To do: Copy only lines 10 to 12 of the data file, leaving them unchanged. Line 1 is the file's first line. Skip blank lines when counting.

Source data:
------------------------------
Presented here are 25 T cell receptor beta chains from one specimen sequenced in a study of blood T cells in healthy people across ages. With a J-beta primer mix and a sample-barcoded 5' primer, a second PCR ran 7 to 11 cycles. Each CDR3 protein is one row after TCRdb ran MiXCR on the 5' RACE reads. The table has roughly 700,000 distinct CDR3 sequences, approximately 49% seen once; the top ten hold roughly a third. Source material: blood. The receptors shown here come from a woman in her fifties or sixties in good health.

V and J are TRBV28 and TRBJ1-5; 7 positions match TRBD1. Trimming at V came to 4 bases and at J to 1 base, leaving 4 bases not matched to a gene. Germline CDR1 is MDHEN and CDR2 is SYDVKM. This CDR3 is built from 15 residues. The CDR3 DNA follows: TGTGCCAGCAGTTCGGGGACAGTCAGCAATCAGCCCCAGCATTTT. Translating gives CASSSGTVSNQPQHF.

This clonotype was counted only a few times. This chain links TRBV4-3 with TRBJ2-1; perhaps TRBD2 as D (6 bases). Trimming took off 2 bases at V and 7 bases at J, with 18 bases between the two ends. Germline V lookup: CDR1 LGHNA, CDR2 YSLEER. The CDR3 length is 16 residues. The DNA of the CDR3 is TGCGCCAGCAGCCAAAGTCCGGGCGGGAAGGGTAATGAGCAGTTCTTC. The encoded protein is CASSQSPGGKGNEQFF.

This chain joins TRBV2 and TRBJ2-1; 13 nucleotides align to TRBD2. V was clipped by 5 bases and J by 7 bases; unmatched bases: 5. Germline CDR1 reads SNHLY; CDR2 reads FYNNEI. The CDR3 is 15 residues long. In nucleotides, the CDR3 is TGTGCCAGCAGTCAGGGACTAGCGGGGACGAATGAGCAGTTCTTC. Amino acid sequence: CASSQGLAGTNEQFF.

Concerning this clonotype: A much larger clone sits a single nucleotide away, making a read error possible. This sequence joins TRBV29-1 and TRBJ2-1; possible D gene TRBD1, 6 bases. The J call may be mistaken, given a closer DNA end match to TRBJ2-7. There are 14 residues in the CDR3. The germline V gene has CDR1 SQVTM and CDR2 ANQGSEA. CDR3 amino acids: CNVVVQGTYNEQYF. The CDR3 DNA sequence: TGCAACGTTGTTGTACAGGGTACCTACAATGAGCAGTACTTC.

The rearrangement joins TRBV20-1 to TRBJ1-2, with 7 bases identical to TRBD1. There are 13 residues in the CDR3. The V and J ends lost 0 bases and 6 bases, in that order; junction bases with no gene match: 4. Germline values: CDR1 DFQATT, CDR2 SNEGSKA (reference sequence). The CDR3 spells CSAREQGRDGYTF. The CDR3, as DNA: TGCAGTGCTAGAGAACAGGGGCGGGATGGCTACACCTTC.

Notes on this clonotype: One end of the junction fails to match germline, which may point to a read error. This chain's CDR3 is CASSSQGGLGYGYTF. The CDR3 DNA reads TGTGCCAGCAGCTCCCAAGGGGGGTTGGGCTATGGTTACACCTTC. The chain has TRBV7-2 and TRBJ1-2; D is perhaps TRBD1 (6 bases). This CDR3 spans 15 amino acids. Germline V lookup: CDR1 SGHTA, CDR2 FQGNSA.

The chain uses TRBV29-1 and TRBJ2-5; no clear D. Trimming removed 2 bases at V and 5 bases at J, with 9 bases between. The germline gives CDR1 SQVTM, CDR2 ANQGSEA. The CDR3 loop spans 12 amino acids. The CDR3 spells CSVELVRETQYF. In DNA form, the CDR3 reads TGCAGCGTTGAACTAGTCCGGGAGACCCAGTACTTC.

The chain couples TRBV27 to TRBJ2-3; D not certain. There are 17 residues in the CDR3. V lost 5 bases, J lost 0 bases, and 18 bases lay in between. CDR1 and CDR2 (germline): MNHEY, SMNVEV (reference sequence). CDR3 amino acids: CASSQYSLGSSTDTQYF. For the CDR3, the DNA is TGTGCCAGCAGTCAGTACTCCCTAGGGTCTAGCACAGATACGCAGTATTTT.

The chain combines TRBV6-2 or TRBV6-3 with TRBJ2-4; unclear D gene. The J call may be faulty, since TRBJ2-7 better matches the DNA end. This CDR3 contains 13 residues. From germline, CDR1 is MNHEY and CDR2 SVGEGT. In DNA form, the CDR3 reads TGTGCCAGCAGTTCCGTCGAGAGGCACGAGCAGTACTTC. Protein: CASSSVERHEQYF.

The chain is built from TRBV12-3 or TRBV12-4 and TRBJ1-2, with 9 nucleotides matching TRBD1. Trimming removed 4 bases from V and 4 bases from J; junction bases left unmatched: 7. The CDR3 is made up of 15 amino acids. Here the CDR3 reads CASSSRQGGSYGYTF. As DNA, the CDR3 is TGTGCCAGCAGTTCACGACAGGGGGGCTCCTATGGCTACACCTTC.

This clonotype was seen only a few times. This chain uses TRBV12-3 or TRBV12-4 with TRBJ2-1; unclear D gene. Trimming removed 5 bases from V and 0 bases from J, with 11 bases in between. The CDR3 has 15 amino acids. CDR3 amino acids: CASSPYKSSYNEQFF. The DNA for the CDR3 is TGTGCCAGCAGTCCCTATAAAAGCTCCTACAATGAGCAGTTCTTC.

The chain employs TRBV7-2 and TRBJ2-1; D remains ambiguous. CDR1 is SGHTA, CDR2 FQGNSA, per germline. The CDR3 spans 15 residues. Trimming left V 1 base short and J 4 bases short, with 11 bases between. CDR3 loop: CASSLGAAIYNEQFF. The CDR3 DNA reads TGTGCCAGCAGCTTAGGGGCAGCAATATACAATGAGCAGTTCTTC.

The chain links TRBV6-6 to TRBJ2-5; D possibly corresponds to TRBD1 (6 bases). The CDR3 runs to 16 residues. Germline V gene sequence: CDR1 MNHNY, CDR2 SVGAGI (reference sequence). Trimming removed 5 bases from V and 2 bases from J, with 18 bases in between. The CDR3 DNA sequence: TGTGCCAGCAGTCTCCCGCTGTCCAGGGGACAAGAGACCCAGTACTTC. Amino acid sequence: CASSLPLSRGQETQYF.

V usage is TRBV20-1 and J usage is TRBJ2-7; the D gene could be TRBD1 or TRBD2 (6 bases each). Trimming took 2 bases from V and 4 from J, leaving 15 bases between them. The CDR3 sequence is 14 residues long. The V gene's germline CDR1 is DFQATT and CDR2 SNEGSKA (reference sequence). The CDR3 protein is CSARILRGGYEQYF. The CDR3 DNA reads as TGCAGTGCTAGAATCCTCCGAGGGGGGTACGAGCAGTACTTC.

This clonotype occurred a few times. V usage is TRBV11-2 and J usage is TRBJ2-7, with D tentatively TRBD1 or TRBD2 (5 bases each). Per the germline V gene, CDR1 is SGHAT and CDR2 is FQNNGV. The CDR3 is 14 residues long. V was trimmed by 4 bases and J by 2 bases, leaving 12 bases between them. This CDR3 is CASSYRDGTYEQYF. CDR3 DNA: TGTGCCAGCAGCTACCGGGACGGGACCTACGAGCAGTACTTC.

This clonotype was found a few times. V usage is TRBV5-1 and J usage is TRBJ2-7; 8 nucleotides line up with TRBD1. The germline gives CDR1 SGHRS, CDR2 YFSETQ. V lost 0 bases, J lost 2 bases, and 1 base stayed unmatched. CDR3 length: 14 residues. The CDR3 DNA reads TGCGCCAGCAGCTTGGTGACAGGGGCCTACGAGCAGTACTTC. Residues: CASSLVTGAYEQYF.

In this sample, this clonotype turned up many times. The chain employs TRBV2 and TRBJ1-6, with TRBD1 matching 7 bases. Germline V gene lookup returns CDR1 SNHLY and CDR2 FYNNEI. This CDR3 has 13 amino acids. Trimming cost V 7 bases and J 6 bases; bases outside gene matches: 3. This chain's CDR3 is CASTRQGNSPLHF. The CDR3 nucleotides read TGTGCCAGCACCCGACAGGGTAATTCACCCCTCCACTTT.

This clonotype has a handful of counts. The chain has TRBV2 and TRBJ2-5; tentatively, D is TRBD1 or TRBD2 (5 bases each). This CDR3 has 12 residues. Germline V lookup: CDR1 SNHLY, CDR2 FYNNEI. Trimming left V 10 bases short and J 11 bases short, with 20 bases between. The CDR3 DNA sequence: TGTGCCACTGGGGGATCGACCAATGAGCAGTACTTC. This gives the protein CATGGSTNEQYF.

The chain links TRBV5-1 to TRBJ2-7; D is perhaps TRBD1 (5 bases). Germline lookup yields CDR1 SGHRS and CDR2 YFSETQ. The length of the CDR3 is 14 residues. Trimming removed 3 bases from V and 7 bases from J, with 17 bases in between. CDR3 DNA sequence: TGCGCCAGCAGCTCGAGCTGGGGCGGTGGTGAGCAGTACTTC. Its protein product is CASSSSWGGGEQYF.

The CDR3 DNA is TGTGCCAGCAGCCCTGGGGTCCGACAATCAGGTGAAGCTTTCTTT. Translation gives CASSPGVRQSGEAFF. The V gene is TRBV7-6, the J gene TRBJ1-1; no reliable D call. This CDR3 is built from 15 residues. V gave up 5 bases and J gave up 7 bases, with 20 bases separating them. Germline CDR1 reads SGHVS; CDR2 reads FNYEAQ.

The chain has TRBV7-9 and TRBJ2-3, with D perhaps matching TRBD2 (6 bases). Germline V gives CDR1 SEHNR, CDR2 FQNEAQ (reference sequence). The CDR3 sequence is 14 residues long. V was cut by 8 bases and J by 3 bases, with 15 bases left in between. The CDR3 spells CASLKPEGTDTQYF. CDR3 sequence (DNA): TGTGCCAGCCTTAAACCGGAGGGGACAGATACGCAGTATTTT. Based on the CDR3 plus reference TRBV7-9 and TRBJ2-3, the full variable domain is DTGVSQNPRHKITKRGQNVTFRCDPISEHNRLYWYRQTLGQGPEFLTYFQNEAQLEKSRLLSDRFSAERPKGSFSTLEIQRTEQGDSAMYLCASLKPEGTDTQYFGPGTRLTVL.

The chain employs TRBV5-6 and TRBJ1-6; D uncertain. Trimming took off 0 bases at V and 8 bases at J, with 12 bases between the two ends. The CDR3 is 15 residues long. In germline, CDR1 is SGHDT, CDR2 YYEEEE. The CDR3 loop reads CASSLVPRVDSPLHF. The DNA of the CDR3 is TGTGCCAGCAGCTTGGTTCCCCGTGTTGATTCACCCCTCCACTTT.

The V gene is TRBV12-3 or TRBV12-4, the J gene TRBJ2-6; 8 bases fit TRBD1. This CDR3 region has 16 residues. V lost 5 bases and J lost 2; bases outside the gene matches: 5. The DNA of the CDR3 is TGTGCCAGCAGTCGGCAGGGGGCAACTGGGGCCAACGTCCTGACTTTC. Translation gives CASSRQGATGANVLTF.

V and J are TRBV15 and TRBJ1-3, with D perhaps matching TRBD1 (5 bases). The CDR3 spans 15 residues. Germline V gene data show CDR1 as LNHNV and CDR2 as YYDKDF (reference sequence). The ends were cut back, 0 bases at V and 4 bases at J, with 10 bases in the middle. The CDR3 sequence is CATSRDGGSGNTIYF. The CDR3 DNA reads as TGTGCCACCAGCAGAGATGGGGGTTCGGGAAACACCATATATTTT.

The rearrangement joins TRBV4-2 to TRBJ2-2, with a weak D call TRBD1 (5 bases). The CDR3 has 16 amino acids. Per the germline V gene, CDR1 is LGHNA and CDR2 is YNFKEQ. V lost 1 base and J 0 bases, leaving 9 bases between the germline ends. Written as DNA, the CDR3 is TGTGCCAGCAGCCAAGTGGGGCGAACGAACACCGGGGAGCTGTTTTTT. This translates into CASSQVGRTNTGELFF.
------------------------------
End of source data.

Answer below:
The chain combines TRBV6-2 or TRBV6-3 with TRBJ2-4; unclear D gene. The J call may be faulty, since TRBJ2-7 better matches the DNA end. This CDR3 contains 13 residues. From germline, CDR1 is MNHEY and CDR2 SVGEGT. In DNA form, the CDR3 reads TGTGCCAGCAGTTCCGTCGAGAGGCACGAGCAGTACTTC. Protein: CASSSVERHEQYF.

The chain is built from TRBV12-3 or TRBV12-4 and TRBJ1-2, with 9 nucleotides matching TRBD1. Trimming removed 4 bases from V and 4 bases from J; junction bases left unmatched: 7. The CDR3 is made up of 15 amino acids. Here the CDR3 reads CASSSRQGGSYGYTF. As DNA, the CDR3 is TGTGCCAGCAGTTCACGACAGGGGGGCTCCTATGGCTACACCTTC.

This clonotype was seen only a few times. This chain uses TRBV12-3 or TRBV12-4 with TRBJ2-1; unclear D gene. Trimming removed 5 bases from V and 0 bases from J, with 11 bases in between. The CDR3 has 15 amino acids. CDR3 amino acids: CASSPYKSSYNEQFF. The DNA for the CDR3 is TGTGCCAGCAGTCCCTATAAAAGCTCCTACAATGAGCAGTTCTTC.